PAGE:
“It’s more efficient, but it is weird and less fun,” Goor said. “There’s less joking around. We did every possible Zoom joke we could do that first week—changed all the backgrounds, mine was my mom’s water colors. We did background videos of each other… so I guess we found new ways to waste time, now that I think about… But it’s nice to feel a reaction to a pitch, and it’s much harder to do that over Zoom. I find myself talking myself out of story ideas.”
Early on at least, Zoom has also surprised writers with a few positive benefits. In writers’ rooms where some staffers have been with a show much longer than others, Zoom may take away some unspoken hierarchical barriers and put everyone on equal footing. “There’s something democratizing about these squares that are always present and equally sized,” Goor said. “For new people, it might be easier to speak up now. ‘Oh, and April, what do you have to say about this?'” Zoom also inherently leads to less workday interruption: fewer bathroom breaks, less losing the room to endless joke-offs, and skipping longer lunch routines like the Brooklyn Nine-Nine staff’s elaborate Wheel of Fortune-style approach to selecting takeout.
But perhaps the biggest change? The pandemic has given everyone in the writers’ room a more holistic perspective on life—episode four of season whatever no longer gets to be anyone’s most important thing. Add it all up, and many writers now have a much more traditional work day.
“Comedy hours are usually bad, and they’ve become so much better,” Goor said, noting how he now typically works 10am to 12:30pm, takes lunch, and resumes from 1:30p to 5:30p. “Routinely for the first few seasons, we’d eat dinner [in the writers’ room] and be there till 8pm or 10pm or 11pm for a table read. We’ve adjusted. It’s partly because it’s impossible to look at Zoom for that long, but it’s partly so people can be with their families, be healthy, and experience life.”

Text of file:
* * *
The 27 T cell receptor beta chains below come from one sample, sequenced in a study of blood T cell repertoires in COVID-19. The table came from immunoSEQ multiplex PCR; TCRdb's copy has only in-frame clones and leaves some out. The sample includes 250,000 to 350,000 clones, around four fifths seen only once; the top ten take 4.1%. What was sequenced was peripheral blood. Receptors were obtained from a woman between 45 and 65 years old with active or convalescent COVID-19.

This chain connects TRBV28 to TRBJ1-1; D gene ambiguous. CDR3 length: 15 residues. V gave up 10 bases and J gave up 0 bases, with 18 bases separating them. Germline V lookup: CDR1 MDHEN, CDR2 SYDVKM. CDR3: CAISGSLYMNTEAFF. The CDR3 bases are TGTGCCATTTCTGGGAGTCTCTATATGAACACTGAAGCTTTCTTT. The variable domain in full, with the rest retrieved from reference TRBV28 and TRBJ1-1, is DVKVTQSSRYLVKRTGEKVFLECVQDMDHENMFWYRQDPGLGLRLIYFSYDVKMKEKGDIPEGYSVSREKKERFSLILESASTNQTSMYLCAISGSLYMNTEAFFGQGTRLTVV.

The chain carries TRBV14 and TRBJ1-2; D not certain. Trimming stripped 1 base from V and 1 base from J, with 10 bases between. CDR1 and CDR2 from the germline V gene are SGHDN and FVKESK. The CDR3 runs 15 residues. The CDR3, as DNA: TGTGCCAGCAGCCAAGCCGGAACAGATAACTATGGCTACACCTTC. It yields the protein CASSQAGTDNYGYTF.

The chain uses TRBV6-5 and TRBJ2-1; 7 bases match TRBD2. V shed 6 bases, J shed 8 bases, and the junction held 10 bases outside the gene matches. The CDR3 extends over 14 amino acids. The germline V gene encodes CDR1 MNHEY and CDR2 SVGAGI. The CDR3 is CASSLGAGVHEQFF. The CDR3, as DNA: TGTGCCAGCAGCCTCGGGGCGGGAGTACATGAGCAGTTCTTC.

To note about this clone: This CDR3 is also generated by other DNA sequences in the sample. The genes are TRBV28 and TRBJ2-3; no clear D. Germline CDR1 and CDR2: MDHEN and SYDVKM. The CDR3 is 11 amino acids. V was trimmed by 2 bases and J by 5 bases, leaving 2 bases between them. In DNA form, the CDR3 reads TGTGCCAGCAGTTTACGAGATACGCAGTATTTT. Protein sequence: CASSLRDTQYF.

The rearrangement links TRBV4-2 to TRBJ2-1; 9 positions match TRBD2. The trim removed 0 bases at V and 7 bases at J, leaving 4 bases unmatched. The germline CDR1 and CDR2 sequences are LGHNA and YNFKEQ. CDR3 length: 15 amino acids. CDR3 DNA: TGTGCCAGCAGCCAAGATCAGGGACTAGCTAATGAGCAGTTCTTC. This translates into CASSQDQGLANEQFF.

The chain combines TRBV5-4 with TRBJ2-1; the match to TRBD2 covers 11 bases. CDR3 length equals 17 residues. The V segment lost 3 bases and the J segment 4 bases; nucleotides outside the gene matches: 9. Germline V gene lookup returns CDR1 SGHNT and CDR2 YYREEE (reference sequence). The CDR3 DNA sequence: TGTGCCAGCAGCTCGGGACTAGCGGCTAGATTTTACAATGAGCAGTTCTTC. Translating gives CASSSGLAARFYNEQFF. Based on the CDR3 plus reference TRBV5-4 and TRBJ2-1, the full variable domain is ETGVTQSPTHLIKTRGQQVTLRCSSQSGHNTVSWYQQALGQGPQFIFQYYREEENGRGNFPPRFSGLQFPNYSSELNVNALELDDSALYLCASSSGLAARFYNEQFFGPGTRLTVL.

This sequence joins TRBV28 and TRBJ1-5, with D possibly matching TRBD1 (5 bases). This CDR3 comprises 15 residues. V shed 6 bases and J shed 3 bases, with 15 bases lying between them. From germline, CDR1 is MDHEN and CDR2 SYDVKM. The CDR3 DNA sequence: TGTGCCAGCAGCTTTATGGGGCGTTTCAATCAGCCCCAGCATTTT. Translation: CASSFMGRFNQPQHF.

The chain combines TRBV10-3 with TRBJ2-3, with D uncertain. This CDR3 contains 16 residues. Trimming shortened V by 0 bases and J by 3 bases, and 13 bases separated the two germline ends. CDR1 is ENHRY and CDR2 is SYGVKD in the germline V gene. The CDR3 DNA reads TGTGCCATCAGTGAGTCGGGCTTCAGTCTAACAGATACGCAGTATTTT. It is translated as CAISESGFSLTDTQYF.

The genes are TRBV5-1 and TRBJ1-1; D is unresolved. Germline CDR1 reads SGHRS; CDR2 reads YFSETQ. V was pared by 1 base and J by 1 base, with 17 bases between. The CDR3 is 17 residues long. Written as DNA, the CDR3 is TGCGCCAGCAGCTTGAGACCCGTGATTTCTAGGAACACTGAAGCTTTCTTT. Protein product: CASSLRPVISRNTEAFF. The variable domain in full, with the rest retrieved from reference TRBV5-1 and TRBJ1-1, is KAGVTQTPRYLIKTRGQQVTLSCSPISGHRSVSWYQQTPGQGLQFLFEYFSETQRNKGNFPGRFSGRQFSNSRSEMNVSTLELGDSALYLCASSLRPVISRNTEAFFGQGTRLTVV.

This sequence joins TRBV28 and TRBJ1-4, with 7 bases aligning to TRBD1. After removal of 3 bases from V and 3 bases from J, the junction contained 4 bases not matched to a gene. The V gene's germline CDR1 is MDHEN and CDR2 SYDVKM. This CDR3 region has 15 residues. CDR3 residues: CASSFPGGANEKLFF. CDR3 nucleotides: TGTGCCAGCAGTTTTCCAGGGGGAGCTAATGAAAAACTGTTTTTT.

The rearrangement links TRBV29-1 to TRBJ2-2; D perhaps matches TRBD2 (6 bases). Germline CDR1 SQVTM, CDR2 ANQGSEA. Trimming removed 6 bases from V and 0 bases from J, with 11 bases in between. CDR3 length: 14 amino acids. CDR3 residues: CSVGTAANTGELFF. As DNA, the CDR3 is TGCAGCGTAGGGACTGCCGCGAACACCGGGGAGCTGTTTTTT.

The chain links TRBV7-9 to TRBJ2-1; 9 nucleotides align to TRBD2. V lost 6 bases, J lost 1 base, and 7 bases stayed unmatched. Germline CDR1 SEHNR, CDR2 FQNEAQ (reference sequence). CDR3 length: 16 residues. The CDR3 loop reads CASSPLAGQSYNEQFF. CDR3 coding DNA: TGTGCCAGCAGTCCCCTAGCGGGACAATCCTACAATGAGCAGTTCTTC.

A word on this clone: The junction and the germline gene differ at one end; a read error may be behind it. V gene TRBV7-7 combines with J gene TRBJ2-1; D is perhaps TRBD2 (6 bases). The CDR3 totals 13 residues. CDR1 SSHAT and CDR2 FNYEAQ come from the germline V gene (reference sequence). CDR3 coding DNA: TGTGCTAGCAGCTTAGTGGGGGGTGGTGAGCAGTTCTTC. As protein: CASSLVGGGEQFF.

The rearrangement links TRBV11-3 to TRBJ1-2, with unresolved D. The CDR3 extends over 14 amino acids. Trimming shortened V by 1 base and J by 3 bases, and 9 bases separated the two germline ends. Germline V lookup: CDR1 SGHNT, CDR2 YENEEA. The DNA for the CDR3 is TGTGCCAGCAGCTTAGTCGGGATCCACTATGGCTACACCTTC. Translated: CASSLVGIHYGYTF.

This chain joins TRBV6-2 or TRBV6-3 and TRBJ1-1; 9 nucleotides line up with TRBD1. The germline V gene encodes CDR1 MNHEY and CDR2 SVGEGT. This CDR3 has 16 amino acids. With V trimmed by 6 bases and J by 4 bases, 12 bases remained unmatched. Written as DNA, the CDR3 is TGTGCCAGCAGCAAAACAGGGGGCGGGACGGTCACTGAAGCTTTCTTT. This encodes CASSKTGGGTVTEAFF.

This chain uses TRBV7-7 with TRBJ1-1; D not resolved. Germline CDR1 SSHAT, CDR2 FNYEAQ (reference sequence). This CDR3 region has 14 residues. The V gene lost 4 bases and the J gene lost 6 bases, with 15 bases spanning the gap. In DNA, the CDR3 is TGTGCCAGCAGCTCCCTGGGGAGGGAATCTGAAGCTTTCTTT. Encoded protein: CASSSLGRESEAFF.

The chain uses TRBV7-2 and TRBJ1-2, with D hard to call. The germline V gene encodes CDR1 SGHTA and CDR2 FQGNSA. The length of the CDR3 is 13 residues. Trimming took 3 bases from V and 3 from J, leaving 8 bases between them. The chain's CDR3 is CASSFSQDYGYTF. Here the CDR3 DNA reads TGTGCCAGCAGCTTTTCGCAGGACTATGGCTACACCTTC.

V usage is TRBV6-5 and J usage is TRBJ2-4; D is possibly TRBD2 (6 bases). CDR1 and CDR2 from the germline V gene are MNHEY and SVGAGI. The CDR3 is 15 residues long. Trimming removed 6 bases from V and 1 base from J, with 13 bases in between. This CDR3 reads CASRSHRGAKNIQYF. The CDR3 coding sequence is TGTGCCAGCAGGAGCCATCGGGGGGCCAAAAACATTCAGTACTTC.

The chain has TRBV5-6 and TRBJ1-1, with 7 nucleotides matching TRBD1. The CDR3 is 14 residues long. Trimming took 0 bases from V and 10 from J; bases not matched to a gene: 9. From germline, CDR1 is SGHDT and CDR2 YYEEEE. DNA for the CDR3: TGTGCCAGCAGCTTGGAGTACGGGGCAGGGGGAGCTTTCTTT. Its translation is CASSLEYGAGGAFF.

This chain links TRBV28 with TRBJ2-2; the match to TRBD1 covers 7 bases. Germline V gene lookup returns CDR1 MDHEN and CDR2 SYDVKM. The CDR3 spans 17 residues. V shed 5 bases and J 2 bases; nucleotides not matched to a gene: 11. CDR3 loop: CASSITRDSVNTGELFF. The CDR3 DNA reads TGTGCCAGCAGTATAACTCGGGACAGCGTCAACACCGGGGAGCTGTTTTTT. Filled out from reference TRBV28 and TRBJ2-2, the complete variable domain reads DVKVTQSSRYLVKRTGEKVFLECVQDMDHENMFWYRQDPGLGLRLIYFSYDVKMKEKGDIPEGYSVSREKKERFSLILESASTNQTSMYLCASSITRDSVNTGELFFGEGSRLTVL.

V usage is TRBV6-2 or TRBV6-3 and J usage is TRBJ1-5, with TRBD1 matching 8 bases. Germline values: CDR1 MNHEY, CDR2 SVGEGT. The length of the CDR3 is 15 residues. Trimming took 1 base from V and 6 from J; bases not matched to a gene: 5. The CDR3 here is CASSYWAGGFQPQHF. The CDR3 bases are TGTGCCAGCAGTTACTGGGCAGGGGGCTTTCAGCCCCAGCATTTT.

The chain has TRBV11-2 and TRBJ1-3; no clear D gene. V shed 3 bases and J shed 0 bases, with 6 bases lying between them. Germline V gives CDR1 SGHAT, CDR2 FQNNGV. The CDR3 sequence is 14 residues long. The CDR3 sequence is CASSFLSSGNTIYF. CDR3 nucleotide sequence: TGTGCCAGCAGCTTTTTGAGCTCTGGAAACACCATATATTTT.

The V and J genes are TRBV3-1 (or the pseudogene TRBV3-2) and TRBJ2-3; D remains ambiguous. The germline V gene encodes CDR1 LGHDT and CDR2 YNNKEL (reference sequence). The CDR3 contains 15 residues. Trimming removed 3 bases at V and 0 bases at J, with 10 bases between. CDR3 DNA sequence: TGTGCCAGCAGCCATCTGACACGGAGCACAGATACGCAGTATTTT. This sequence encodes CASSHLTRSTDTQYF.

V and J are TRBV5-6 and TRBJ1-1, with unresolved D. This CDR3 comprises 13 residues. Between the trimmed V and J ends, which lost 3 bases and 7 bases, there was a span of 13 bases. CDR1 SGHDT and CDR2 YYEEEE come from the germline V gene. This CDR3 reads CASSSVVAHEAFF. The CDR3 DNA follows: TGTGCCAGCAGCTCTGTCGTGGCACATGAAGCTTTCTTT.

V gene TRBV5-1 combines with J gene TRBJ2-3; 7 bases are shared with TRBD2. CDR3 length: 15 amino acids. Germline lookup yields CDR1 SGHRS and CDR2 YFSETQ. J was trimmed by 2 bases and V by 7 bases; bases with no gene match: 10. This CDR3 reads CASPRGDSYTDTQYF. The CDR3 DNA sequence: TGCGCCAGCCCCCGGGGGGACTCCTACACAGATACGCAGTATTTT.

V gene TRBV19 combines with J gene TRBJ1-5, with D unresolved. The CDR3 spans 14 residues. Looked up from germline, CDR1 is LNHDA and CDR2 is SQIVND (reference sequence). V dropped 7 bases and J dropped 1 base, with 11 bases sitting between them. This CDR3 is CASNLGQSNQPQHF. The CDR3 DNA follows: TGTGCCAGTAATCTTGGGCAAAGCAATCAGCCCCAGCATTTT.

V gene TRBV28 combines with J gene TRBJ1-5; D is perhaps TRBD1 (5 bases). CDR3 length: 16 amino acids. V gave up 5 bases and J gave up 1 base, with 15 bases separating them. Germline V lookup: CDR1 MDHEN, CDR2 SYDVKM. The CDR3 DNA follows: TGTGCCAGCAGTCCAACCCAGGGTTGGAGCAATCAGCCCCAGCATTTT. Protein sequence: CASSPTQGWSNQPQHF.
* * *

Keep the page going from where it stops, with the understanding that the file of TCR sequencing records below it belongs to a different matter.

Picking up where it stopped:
Focusing at home versus when you’re physically in a space for a specific task can be a new challenge, but these TV writers continue to find approaches that work for individual groups. Hsu Taylor and the Nancy Drew staff start each session with a three-minute meditation to intentionally tell their minds that work time has begun. “I know some people are checking their email because I hear clicking,” she said. “But I think most like this. ‘OK, I’m doing this now.’ I’m telling my mind and body to be here for the next few hours.” And some former tasks that would force writers to split their attention now don’t exist, like having to be on set for script tweaks during an episode you may have written.
“With production being down,” Schwartz said, “you can really focus on the scripts instead of being all over the place.”
The end product
Whether good or bad, our new reality has absolutely already impacted what we’ll eventually see on screen. You, for instance, centers on a bookstore manager creepily obsessed with an aspiring young writer. To put it succinctly, the show frequently has characters at least kissing. But for the upcoming season three, that may be one aspect needing to change, no questions asked.